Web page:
In fact, Dyer said, the situation facing the Central District station house isn’t all that different from what’s facing the station houses at other policing districts in town.

I thought to myself: Are FPOA’s concerns (which somehow made their way to a variety of reporters before the news conference) a feint? Something to give a tired story a bit of conflict? Something to send reporters down a particular path?

One thing is certain: The FPOA issue generated the most sizzle.

I asked just one question. Chief, I said, what about the Northwest station?

You see, I figured Wednesday’s news conference was all about geography and politics, in particular the decline of Northwest Fresno’s political clout. I called Brandau because he represents Northwest Fresno.

My thinking went like this:

Fresno had five policing districts as recently as 2011: Northwest, Northeast, Southwest, Southeast and Central.

The Great Recession was hitting City Hall in full force at the time. The Chief consolidated wherever it would save money. One of those trims was eliminating the Central policing district and its station house (on Broadway, about a quarter-mile south of the heart of the Tower District).

Residents of the Tower District (its boundaries are in the eye of the beholder, but the district, without a doubt, is big enough to generate considerable political clout) never forgave and never forgot the Chief’s decision.

The Great Recession ended. City Hall’s finances improved. Restoring police services returned as a priority.

For a variety of reasons, violent crime throughout Fresno is now rising. Dyer, at a recent CrimeView session at police headquarters, directed staff to beef up the police presence in The Tower.

Dyer later attended a Tower District community meeting in the Heaton Elementary School cafeteria. More than 200 people showed up. Crime was Topic No. 1. Council Members Esmeralda Soria and Oliver Baines hosted the meeting. Their districts straddle The Tower. Soria and Baines said they’re working together to get more police patrols in The Tower.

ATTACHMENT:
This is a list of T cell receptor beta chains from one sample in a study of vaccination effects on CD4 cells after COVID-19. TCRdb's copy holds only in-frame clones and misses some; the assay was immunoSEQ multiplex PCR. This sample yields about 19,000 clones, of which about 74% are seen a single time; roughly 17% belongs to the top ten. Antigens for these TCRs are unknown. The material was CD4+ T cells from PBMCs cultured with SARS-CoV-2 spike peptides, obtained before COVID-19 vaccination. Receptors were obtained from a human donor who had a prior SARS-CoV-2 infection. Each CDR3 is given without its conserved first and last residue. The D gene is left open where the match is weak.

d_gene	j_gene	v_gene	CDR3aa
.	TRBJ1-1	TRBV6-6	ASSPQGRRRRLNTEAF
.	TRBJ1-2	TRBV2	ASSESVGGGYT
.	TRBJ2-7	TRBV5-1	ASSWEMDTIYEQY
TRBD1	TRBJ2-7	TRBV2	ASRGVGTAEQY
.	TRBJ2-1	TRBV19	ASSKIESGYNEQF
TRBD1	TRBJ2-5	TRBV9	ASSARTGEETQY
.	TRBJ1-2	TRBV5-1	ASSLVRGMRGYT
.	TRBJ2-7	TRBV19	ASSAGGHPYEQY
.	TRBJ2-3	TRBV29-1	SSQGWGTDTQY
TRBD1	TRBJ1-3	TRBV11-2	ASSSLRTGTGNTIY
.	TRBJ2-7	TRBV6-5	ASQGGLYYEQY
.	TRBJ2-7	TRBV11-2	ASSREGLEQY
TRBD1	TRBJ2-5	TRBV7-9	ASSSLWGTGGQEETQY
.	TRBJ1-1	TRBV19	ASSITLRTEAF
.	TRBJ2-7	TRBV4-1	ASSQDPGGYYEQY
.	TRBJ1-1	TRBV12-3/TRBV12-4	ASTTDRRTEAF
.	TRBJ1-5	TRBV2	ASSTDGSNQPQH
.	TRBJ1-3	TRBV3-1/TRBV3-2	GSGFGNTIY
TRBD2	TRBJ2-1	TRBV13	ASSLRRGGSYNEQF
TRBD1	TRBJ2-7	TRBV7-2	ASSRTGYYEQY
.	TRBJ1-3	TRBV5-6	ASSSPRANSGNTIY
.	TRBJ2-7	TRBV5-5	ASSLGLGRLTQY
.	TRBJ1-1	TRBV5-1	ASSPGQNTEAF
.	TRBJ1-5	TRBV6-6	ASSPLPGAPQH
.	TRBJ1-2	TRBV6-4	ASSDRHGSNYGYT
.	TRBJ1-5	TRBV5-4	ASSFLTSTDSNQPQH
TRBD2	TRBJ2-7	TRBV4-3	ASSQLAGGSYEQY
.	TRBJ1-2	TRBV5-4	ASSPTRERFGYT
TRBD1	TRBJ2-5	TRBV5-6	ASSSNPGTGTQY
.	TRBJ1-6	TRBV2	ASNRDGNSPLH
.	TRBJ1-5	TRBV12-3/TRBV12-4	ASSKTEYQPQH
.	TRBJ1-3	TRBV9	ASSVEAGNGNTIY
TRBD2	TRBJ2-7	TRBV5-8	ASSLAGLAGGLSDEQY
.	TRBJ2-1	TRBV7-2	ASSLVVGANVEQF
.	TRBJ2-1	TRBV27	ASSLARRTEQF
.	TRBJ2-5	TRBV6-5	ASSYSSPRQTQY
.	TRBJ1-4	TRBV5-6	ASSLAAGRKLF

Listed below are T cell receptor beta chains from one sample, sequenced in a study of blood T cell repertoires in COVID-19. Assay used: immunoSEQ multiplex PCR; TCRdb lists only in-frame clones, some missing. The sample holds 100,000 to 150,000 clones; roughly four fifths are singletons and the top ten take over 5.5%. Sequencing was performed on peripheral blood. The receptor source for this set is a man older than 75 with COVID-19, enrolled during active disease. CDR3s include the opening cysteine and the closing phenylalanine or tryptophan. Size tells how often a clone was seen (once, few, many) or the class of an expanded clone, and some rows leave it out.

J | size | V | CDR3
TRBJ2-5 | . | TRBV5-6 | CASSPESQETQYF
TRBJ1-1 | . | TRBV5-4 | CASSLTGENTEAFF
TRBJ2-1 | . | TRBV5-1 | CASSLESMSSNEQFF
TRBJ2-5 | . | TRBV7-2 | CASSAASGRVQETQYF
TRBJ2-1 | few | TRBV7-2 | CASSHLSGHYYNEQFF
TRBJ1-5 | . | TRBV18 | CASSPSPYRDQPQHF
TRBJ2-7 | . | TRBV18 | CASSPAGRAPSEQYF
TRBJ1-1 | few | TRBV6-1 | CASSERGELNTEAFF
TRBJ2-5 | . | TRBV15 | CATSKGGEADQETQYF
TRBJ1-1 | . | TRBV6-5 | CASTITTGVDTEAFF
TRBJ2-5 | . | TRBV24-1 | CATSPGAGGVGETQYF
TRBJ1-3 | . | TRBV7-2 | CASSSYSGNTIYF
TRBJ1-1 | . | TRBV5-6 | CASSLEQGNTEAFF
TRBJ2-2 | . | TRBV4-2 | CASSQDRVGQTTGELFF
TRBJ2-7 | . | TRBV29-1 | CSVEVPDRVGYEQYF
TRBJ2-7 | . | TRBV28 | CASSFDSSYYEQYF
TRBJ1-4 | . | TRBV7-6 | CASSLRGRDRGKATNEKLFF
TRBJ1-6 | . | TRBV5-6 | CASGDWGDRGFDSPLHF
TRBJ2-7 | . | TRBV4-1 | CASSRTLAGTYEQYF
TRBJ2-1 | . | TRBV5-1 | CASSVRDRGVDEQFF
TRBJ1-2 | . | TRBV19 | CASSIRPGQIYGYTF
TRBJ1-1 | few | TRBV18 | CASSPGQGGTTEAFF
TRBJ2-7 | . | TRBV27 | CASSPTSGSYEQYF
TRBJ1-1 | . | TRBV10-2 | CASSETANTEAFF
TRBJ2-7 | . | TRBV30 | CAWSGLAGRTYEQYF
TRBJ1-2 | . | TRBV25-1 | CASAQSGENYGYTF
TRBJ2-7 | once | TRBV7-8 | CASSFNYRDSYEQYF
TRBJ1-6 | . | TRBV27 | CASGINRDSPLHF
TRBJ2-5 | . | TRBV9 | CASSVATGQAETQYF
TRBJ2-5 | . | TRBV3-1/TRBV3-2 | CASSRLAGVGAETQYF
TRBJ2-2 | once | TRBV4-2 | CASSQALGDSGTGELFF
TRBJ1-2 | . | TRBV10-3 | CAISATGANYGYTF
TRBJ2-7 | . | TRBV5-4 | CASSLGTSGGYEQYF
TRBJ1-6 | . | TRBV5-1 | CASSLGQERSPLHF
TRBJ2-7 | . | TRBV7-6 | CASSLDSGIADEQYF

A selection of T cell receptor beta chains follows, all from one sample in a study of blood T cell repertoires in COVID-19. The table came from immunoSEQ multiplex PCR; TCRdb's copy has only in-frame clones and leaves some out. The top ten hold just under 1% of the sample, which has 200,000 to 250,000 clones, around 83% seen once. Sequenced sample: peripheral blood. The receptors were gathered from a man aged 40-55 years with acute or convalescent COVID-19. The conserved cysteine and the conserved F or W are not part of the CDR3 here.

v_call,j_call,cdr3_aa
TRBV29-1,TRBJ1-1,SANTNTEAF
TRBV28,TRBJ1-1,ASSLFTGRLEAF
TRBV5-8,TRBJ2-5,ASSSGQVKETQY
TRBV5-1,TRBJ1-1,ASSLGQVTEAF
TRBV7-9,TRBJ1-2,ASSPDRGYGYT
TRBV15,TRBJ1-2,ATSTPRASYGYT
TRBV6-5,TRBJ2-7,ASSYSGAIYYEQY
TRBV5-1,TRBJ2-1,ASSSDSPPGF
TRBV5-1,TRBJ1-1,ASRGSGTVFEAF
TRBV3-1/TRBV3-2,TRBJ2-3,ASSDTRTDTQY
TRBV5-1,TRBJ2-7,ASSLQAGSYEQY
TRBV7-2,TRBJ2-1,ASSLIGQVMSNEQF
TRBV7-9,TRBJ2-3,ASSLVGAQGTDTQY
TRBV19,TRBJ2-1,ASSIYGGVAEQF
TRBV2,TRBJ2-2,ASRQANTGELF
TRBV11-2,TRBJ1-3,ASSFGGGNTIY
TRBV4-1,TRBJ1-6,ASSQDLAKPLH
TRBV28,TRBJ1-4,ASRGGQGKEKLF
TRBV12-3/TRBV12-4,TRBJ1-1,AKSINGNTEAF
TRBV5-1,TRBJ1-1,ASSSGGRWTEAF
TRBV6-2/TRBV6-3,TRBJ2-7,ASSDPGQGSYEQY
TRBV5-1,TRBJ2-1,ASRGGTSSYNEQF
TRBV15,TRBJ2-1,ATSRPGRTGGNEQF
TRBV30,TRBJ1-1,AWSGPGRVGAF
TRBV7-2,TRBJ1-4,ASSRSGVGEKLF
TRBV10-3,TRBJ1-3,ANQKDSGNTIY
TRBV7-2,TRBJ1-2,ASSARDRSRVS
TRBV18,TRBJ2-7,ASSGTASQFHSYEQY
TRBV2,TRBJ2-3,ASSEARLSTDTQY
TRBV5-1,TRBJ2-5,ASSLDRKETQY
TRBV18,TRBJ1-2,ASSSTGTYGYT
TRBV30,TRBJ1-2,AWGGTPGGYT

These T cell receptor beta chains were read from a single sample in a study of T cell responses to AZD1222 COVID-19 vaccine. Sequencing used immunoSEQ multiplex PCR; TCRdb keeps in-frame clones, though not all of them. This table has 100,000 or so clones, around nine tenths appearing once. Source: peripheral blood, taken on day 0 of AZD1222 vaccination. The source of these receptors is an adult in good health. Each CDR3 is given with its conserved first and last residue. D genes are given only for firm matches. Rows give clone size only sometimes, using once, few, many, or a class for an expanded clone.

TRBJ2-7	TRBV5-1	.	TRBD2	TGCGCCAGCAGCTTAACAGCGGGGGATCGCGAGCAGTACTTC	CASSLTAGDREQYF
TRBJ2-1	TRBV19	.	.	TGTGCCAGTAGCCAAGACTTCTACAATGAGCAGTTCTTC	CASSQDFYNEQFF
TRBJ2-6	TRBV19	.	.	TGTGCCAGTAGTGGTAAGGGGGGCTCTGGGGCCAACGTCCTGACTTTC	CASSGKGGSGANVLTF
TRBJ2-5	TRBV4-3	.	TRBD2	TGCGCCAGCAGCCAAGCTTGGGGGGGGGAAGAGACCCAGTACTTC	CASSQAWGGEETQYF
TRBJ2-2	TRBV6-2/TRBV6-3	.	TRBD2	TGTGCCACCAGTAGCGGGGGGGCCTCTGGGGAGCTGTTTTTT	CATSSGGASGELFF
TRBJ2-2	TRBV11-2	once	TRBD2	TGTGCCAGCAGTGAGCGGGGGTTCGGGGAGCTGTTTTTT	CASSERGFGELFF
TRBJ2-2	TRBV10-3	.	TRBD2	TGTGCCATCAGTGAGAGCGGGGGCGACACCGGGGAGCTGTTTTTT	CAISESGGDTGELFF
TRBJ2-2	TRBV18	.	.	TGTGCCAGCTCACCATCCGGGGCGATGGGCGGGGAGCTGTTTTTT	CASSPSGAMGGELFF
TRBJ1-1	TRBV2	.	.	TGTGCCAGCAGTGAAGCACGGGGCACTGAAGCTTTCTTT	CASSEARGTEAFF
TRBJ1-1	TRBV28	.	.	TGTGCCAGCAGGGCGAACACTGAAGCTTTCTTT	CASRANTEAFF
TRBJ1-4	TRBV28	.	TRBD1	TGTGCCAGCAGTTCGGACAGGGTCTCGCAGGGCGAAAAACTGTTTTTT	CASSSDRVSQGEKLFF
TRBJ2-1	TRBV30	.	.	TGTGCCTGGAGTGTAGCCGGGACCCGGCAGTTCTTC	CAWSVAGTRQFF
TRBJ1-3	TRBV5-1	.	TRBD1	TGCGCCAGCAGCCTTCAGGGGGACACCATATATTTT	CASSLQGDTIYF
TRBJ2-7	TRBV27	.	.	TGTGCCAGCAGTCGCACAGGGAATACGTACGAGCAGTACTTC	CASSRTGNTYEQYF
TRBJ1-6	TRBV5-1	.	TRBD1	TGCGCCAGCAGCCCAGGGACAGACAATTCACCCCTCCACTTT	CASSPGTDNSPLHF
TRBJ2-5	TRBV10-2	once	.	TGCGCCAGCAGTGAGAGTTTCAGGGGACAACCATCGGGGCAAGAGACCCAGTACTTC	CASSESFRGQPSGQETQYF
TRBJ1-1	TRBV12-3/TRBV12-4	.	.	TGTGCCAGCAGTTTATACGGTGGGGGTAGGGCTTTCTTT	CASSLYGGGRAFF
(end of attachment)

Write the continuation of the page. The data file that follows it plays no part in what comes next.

Dyer recently ordered the Police Department’s mobile command center (the size of a large mobile home) to be stationed in a parking lot on Olive Avenue in the heart of The Tower. The mobile command center isn’t just for show – it’s operational 24/7. In essence, it’s The Tower’s very own station house.

Then came Wednesday’s news conference at Manchester Center. Creation of a Central Policing District means a reconfiguration of the boundaries of the four existing policing districts. Swearengin, Dyer and Rudd said a big part of the value of a high-profile police station house like the one coming to Manchester is the message it sends: Lots of police here, coming and going at all hours.

Another big value to such a station house in such a location: It’s a most efficient way to dispatch officers to trouble spots. Whether you’re talking about the delivery of soldiers or police officers, geography counts if you want to get them there in a hurry.

The new Central policing district is bounded by Highway 99 to the west, Belmont Avenue to the south, First Street to the east and Ashlan Avenue to the north (if I’m correctly reading the map provided at the news conference). Central is the most compact of the five policing districts.

It appears that the new Central policing district was took portions of each of the other four districts, but particularly from Northwest. Before the reconfiguration, Northwest and Northeast were the biggest districts by a considerable margin.

The Southeast policing district station house is on Cedar Avenue, near Butler Avenue. The Southwest policing district station house is in the Kearney Palms shopping center, on Fresno Street next to Highway 99. The Northeast policing district station house is on Teague Avenue near Cedar Avenue. The Northwest policing district station house is at the corner of Dakota and Hughes avenues.

Police Headquarters, of course, is on Mariposa Mall in Downtown. As we’ve already noted, the new Central policing district station house is in Manchester Center at the corner of Blackstone and Shields avenues. And the temporary station house for the Tower District is on Olive near Wishon Avenue.